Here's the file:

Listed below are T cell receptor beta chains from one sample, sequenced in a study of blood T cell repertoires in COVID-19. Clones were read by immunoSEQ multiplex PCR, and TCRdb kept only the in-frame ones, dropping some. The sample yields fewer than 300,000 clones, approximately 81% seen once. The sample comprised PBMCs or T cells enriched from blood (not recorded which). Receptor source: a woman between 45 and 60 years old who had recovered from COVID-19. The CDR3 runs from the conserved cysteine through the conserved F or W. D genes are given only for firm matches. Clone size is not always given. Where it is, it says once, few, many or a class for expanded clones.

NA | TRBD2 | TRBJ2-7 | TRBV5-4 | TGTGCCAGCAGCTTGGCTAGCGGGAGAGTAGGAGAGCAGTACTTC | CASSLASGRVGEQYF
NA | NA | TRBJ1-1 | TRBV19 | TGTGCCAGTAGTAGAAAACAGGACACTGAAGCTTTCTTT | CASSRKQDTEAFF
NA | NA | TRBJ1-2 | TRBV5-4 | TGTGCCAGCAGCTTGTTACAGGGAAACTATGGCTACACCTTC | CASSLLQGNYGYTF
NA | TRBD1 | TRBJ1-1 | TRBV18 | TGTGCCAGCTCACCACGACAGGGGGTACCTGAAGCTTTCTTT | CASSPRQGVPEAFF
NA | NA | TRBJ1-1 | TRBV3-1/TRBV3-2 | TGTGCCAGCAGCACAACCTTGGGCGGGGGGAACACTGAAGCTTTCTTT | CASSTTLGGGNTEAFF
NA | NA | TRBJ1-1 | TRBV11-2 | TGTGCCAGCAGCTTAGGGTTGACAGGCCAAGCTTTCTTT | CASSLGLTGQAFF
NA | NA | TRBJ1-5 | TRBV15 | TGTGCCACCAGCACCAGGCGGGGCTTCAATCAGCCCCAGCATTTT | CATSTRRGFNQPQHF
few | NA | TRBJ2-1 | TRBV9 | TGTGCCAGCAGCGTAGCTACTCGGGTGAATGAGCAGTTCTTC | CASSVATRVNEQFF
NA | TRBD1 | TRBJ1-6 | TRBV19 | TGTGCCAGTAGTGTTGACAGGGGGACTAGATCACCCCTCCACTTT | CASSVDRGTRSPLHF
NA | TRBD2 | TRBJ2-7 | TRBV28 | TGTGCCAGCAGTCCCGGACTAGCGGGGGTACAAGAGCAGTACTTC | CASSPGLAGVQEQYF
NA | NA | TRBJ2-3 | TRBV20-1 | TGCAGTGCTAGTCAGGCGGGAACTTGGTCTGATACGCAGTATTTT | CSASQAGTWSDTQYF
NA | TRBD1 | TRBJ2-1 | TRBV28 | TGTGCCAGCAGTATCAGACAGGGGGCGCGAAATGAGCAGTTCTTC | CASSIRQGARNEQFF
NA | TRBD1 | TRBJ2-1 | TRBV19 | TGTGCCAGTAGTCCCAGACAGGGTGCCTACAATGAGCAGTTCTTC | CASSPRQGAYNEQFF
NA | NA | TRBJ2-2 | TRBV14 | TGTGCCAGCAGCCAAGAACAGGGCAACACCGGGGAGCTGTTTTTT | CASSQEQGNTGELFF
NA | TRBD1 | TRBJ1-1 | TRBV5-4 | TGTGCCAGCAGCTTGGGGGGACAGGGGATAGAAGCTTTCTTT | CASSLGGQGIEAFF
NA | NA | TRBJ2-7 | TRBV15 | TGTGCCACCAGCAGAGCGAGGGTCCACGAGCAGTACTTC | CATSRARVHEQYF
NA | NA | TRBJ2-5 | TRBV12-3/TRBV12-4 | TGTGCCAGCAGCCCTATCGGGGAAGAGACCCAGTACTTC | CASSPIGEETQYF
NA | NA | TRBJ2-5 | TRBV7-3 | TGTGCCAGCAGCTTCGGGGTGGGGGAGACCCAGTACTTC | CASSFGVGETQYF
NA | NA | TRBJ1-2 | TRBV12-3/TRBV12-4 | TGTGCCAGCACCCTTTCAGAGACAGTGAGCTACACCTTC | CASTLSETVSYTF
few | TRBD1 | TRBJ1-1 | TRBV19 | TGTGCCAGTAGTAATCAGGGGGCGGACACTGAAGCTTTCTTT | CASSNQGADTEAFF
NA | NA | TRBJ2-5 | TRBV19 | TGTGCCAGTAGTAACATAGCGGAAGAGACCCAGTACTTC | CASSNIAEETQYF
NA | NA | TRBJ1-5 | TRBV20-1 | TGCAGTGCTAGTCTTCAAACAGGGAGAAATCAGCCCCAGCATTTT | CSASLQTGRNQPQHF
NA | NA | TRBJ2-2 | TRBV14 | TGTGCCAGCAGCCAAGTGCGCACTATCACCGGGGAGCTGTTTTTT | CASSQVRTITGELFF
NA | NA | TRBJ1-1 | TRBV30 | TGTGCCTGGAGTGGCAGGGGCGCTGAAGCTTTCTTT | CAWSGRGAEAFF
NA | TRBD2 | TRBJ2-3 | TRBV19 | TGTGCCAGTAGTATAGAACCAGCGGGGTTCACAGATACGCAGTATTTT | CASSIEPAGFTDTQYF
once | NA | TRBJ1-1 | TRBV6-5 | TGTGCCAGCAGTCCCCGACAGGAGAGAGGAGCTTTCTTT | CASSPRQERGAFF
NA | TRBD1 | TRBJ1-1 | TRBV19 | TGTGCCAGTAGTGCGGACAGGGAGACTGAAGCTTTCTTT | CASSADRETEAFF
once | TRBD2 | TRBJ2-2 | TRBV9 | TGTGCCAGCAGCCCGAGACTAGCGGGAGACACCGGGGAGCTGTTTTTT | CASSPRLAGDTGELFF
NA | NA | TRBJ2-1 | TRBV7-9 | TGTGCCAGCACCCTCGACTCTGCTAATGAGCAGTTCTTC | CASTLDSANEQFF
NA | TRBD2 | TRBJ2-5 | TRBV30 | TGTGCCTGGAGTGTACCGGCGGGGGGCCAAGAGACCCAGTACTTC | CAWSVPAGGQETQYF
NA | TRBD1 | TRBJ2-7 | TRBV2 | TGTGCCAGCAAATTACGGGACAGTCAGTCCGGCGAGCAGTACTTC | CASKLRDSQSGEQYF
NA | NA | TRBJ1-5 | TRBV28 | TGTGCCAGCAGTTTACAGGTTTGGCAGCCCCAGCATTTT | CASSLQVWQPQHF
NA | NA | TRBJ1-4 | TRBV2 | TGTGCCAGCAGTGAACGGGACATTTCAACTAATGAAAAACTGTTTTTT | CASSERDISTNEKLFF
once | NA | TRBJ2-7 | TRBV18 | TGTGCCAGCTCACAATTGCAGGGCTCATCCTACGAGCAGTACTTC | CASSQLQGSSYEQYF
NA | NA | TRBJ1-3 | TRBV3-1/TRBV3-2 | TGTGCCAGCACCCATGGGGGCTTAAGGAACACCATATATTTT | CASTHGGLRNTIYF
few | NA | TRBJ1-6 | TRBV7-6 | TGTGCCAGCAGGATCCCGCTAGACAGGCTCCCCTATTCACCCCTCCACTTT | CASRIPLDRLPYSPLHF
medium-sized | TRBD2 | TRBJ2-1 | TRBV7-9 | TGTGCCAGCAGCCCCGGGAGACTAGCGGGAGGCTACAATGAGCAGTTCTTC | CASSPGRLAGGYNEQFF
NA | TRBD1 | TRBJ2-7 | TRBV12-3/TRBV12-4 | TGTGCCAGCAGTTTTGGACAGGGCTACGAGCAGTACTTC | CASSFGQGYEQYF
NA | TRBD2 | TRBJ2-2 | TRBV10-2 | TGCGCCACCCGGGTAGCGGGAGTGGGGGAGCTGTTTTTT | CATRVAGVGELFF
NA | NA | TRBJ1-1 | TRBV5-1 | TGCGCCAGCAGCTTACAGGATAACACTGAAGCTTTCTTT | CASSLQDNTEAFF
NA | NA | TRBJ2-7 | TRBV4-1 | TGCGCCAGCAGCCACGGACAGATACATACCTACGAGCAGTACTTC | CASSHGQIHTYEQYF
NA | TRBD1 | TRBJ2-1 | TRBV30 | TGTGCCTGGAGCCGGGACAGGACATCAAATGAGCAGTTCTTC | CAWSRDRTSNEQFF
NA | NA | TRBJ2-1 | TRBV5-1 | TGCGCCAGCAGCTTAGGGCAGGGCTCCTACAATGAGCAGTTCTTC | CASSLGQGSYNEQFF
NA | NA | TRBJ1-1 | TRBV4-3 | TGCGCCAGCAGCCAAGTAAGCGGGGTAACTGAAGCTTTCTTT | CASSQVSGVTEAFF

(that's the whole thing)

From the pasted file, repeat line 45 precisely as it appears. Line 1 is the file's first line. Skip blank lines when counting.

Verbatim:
NA | NA | TRBJ1-1 | TRBV4-3 | TGCGCCAGCAGCCAAGTAAGCGGGGTAACTGAAGCTTTCTTT | CASSQVSGVTEAFF